Red-M Gets WAPI Happy
The Chinese government caused industry uproar earlier this year by insisting that all 802.11 kit used in the country must implement the proprietary wireless LAN security standard by June 2004 (see Intel's Chipset Diplomacy, SIA Fights China's WiFi Standard, and Chinese Security Snafu Looms).
WAPI is not compatible with other WLAN encryption standards, such as Wired Equivalency Protocol (WEP) or Wireless Protected Access (WPA) – thus, foreign vendors that want to use the standard will have to license it from a select group of Chinese vendors. Chinese network vendor Huawei Technologies Co. Ltd. and PC maker Legend Group Ltd. are among the companies with which foreign firms will have to partner.
Despite widespread U.S. belief that the standard is little more than a protectionist policy from the Chinese aimed at shoring up market share for domestic vendors, U.K. startup Red-M claims the dispute has been overblown.
"It isn't an unreasonable situation," argues CEO Karl Feilder. "There is indignation from the U.S. as to how anyone can dare come up with a different standard, but the world is different in different places... It is the nature of diversity."
Feilder states that it will take "two months at the minimum" before "formal certification" for its products is complete, which will enable the vendor to sell its WAPI-compliant intrusion detection system (IDS) kit to resellers and manufacturers throughout China.
IDS software, used in combination with a WLAN switch or appliance system, dedicated overlay hardware, or installed on laptops and handhelds, is used to warn administrators of attacks on the network and – in certain cases – prevent such attacks from taking place (see Wireless IDS Is All the Rage and Red-M Launches IDS).
In general, it is expected that it will be easier for vendors that offer centrally managed WLAN infrastructure kit to meet the Chinese requirements, since such firms will likely only have to make a software upgrade to their switches or controllers to update the entire system. Vendors that supply WLAN chipsets, cards, or standalone access points will have to work to ensure that each element complies with Beijing's wishes.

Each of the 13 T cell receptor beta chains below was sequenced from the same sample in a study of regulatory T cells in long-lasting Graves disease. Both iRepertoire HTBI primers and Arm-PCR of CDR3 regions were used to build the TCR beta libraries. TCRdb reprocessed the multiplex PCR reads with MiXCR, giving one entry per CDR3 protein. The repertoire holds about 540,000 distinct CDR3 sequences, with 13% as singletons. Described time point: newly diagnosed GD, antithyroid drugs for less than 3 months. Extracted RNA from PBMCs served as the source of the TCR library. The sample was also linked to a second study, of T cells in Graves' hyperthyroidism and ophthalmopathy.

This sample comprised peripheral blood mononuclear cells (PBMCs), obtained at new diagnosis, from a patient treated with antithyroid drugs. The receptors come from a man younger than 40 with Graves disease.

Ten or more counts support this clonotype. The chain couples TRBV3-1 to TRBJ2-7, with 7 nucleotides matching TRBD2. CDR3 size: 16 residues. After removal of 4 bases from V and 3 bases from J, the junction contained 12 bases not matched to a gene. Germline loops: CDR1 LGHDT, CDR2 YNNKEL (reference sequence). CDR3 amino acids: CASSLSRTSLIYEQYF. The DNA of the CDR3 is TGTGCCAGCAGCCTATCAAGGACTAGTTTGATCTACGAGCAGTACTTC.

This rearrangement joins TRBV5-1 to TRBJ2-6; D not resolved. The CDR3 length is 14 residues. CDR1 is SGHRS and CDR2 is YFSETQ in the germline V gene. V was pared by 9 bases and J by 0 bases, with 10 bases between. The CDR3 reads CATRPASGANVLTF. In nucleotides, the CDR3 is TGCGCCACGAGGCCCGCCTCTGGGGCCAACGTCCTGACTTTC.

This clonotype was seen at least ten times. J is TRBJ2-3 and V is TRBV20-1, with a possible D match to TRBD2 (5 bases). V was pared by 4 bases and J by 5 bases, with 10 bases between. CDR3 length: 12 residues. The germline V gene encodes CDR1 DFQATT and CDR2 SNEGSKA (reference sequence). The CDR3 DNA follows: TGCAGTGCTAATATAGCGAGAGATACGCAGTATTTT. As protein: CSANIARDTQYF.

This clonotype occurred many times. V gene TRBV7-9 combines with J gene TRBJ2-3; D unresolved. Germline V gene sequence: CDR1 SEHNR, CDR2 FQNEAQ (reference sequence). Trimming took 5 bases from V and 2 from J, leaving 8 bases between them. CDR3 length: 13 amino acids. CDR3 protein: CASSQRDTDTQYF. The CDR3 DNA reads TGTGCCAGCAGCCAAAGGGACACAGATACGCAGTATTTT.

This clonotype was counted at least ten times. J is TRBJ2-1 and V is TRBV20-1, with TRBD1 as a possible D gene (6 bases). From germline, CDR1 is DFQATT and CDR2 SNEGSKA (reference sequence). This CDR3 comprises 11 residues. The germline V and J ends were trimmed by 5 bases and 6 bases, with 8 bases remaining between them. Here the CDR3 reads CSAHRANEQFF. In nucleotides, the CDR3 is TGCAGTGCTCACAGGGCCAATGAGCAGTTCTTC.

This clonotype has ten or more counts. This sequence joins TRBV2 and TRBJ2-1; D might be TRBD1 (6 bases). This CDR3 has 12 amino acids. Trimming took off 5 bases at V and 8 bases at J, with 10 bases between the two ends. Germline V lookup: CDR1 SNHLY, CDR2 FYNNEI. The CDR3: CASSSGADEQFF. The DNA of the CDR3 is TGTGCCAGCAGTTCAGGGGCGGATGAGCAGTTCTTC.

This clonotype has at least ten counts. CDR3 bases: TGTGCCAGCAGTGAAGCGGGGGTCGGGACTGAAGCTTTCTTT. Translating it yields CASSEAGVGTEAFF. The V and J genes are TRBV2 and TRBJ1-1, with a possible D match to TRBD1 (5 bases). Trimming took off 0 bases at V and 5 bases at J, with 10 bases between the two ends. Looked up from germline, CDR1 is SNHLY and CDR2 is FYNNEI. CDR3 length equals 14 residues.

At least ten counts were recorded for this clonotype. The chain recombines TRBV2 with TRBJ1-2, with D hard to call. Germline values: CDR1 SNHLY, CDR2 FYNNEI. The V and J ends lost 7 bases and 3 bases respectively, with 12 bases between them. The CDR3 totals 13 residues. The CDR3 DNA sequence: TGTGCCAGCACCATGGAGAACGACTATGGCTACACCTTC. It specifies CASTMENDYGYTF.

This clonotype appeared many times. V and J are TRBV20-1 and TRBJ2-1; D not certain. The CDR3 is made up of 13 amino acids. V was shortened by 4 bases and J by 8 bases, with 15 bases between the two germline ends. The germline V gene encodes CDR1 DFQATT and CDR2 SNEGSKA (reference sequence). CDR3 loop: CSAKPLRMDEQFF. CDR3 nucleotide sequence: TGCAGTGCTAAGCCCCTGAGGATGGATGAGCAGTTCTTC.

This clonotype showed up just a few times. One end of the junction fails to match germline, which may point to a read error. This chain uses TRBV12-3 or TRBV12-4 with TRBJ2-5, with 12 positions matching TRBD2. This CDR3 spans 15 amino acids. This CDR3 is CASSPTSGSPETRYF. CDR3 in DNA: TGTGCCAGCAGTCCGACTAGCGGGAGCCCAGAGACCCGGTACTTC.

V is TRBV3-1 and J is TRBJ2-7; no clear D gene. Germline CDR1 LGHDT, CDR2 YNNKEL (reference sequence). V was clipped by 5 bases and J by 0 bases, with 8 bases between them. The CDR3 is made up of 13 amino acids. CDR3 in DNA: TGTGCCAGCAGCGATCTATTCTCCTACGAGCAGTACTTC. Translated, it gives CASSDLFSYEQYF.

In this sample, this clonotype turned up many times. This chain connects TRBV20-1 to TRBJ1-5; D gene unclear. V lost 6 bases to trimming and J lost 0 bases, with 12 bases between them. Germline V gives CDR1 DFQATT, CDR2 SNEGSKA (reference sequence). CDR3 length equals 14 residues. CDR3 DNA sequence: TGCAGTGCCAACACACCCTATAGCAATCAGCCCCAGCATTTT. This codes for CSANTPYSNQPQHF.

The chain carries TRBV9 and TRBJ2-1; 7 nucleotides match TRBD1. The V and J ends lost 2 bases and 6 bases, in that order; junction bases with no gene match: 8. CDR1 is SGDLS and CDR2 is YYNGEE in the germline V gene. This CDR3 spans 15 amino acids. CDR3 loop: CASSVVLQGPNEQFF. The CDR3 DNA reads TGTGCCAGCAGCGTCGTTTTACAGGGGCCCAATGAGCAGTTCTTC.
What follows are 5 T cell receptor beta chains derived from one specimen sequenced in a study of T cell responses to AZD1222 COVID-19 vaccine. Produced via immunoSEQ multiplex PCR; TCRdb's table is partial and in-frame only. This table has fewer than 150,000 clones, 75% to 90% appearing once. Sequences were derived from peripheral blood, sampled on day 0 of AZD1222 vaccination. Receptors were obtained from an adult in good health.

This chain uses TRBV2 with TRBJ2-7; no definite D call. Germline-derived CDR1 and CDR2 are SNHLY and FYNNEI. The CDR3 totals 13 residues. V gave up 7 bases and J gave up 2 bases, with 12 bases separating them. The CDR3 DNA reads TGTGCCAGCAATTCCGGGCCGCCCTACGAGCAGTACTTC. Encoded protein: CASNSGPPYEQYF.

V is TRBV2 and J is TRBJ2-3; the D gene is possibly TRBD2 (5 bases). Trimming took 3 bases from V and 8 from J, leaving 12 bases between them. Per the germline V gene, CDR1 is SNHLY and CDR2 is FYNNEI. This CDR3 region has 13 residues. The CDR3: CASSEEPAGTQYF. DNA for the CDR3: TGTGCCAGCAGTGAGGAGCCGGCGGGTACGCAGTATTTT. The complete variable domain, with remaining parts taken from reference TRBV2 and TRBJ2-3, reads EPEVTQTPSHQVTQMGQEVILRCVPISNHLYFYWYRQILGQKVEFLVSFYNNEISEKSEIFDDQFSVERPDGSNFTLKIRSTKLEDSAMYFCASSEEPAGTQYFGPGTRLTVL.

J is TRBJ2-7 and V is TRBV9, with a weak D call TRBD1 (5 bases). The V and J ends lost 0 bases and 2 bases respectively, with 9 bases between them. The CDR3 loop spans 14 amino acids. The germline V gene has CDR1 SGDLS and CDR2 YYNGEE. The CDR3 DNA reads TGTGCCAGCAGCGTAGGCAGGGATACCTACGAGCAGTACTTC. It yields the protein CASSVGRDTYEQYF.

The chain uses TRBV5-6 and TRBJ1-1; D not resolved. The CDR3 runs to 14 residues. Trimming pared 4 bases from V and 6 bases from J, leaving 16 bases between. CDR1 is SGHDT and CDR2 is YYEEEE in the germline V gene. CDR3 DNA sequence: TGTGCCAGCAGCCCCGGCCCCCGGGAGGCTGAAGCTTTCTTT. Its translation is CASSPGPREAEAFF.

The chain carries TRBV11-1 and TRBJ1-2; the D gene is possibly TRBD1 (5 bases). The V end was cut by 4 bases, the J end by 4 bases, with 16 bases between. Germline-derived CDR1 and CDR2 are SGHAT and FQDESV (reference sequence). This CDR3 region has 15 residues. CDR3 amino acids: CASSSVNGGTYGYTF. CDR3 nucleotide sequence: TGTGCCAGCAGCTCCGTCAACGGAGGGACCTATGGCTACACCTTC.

Back in March, Intel Corp. (Nasdaq: INTC) cited technical concerns as one of the reasons why it wouldn't be able to make its Centrino chipset WAPI-friendly.
Red-M's upfront stance on WAPI is unsurprising in light of its desire to beef up market presence in the region and turn things around from its past misfortunes (see Red-M or Dead-M?). The company opened a Beijing office in March 2003, and it claims to have already won a deal with a local manufacturer.
"About 45 percent of our revenue comes out of Asia, and we expect China to become a major contributor to this revenue stream in the next one or two years," comments Feilder.
Such revenue will be warmly welcomed in light of a new, as yet unannounced, round of funding. "We have just completed a B series round that we will be announcing fairly soon. The money is in the bank. It takes us to breakeven and beyond."
A previous cash injection was supplied by Apax Partners and Amadeus Capital Partners.
— Justin Springham, Senior Editor, Europe, Unstrung